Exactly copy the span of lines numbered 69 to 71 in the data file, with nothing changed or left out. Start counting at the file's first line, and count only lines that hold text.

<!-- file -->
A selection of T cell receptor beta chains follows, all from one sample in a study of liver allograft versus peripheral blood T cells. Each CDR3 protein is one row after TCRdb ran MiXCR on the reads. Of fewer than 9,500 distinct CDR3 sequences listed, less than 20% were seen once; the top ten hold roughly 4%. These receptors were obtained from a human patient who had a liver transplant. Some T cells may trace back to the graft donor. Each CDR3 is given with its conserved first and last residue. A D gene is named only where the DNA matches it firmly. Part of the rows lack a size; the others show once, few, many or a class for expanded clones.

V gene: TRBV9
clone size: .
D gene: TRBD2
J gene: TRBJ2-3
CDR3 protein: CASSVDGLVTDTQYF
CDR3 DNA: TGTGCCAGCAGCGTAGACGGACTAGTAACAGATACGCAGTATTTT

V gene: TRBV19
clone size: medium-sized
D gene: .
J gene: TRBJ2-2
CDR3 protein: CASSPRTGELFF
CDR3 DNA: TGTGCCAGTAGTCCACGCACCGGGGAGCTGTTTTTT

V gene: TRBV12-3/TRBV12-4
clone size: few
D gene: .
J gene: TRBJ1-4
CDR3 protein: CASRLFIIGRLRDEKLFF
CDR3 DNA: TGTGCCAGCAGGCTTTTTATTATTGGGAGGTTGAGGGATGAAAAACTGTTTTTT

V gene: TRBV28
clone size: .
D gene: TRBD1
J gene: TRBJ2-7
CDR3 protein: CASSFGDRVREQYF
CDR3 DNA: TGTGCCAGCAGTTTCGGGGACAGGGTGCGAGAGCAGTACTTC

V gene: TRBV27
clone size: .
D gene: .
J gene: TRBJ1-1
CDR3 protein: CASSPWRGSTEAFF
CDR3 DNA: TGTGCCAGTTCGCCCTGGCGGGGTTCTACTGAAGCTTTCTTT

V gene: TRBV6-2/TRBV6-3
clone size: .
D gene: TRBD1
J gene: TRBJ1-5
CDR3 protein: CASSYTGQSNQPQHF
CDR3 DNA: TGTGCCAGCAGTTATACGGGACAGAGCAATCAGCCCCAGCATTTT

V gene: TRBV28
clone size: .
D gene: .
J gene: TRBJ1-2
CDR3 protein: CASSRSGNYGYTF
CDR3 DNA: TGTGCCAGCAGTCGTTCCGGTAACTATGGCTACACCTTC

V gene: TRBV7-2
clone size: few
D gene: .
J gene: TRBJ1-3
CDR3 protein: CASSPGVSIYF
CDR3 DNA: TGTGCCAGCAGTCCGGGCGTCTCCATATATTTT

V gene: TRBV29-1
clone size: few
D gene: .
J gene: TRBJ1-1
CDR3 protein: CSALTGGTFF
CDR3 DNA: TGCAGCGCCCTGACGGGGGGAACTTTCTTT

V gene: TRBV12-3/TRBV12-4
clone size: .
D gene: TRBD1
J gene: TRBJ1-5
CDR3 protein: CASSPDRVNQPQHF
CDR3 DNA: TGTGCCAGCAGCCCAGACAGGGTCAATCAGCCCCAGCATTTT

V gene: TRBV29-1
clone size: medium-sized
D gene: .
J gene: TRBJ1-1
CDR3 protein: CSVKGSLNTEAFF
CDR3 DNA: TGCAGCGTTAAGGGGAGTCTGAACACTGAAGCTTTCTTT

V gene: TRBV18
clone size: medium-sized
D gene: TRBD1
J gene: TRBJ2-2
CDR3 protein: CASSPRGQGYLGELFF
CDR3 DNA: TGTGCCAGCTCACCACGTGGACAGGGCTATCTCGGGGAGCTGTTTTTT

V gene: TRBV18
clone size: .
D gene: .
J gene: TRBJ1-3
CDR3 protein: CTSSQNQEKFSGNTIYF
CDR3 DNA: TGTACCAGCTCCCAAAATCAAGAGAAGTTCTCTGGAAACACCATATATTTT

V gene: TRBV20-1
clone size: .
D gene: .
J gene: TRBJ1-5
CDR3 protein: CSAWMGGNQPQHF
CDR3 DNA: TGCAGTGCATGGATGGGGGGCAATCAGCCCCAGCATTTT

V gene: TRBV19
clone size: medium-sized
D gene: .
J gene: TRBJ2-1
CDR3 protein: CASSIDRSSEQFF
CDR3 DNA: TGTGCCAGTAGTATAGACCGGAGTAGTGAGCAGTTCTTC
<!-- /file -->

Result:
clone size: medium-sized
D gene: TRBD1
J gene: TRBJ2-2